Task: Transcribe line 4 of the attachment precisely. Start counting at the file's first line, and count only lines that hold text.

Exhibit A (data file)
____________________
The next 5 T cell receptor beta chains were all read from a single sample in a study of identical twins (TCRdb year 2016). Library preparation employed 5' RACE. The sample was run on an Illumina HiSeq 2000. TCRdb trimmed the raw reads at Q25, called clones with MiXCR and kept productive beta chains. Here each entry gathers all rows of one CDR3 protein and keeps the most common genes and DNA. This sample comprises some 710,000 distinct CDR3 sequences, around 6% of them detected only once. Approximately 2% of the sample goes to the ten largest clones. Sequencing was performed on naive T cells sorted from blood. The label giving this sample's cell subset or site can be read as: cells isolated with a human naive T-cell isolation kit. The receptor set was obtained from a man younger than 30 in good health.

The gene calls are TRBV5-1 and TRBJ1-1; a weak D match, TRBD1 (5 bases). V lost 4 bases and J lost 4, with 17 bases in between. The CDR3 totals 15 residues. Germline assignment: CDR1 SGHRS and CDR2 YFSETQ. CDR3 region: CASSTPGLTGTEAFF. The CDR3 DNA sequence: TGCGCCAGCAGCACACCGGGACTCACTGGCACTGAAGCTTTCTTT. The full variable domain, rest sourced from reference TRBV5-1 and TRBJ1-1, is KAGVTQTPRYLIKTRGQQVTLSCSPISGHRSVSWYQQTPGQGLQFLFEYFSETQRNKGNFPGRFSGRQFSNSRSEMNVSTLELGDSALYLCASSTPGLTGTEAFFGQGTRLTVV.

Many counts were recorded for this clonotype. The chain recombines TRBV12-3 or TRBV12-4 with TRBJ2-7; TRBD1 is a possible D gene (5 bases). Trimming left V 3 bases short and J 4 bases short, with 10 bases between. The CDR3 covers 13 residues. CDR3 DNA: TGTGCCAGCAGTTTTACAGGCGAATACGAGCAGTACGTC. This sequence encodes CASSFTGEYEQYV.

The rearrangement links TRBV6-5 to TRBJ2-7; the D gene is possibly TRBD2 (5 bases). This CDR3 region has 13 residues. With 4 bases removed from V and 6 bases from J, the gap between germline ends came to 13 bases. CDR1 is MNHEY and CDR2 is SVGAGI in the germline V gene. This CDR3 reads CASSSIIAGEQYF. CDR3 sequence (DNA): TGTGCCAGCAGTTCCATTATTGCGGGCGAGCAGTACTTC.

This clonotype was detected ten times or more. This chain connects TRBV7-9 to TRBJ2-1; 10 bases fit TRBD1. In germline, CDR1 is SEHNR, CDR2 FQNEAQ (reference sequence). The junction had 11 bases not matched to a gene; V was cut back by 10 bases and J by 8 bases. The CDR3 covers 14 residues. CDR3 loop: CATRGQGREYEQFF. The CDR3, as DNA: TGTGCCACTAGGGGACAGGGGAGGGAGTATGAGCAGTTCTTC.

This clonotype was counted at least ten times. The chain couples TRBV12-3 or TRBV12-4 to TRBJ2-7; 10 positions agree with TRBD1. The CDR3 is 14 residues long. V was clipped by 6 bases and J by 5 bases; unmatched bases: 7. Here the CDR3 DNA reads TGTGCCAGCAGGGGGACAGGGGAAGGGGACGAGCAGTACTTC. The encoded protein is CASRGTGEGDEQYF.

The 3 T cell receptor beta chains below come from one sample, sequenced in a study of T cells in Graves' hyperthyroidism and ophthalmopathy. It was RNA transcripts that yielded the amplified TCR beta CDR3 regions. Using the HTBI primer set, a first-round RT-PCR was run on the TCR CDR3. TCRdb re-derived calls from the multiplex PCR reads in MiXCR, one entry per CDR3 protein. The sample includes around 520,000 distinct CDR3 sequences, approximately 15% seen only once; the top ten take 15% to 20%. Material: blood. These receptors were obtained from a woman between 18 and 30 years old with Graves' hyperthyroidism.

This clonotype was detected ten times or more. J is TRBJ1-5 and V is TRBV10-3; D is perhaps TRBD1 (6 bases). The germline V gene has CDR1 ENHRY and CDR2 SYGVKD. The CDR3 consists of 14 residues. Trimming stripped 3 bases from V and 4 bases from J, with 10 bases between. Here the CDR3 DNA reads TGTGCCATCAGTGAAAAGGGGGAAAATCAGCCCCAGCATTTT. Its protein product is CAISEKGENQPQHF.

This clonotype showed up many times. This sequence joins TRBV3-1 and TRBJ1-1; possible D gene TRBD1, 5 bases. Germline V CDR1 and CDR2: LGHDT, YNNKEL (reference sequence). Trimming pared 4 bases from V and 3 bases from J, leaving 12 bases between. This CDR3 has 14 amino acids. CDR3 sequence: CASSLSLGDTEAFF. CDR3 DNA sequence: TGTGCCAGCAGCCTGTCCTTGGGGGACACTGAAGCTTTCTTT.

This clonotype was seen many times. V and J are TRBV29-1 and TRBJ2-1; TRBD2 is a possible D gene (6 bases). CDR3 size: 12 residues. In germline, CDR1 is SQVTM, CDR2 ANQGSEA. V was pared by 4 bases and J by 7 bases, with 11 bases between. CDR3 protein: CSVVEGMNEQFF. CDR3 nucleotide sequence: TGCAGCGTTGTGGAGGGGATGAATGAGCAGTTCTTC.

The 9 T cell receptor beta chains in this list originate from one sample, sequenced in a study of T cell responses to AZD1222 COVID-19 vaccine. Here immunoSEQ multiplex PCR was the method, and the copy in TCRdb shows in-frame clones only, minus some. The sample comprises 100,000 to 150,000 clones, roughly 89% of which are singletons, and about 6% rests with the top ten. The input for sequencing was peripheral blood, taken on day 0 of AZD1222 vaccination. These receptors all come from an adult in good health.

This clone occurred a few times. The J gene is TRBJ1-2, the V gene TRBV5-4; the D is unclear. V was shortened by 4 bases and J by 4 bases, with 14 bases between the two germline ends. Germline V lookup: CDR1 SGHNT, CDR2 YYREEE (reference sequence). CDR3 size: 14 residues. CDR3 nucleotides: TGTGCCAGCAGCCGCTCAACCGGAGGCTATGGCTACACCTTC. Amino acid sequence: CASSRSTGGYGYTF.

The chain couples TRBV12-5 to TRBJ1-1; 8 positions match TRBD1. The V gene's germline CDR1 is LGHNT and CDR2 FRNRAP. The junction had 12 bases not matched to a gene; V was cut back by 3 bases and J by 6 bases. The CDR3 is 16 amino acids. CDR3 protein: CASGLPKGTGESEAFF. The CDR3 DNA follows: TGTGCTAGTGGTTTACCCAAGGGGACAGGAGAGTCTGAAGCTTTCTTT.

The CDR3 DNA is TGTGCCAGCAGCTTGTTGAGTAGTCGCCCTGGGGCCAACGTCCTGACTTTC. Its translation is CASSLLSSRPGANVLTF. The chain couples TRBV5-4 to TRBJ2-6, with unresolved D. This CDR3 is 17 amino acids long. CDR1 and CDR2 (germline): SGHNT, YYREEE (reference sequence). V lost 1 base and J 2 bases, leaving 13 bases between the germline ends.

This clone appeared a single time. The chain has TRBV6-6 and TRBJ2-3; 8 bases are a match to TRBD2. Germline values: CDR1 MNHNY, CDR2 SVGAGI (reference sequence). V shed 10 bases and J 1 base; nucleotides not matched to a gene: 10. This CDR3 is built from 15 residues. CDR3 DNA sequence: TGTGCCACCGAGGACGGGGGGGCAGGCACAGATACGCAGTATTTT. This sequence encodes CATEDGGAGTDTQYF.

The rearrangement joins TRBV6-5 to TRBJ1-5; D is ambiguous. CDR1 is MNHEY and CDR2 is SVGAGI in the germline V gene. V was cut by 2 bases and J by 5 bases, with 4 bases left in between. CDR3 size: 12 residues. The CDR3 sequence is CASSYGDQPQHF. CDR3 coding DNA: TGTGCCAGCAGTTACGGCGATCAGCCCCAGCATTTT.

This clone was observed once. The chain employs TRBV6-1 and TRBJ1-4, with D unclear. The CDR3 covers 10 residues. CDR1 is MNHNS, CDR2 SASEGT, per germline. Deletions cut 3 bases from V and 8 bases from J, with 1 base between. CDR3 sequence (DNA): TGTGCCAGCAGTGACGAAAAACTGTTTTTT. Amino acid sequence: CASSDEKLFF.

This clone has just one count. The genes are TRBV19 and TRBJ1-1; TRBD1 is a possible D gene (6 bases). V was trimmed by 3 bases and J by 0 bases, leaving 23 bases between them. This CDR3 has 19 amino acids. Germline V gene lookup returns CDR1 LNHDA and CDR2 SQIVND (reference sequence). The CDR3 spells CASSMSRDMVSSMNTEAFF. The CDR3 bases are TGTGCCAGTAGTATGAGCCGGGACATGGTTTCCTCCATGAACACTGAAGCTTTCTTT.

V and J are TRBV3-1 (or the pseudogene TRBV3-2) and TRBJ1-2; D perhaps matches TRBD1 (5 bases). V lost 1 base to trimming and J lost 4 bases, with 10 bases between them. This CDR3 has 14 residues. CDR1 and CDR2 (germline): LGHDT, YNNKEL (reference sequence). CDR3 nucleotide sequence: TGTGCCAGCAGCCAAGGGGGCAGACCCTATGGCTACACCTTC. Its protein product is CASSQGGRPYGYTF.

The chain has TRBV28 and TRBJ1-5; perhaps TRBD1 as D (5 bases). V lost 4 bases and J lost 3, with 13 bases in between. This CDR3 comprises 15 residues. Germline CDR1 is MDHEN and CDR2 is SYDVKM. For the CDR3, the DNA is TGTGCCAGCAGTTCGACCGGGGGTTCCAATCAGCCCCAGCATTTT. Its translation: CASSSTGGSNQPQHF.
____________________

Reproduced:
The rearrangement links TRBV6-5 to TRBJ2-7; the D gene is possibly TRBD2 (5 bases). This CDR3 region has 13 residues. With 4 bases removed from V and 6 bases from J, the gap between germline ends came to 13 bases. CDR1 is MNHEY and CDR2 is SVGAGI in the germline V gene. This CDR3 reads CASSSIIAGEQYF. CDR3 sequence (DNA): TGTGCCAGCAGTTCCATTATTGCGGGCGAGCAGTACTTC.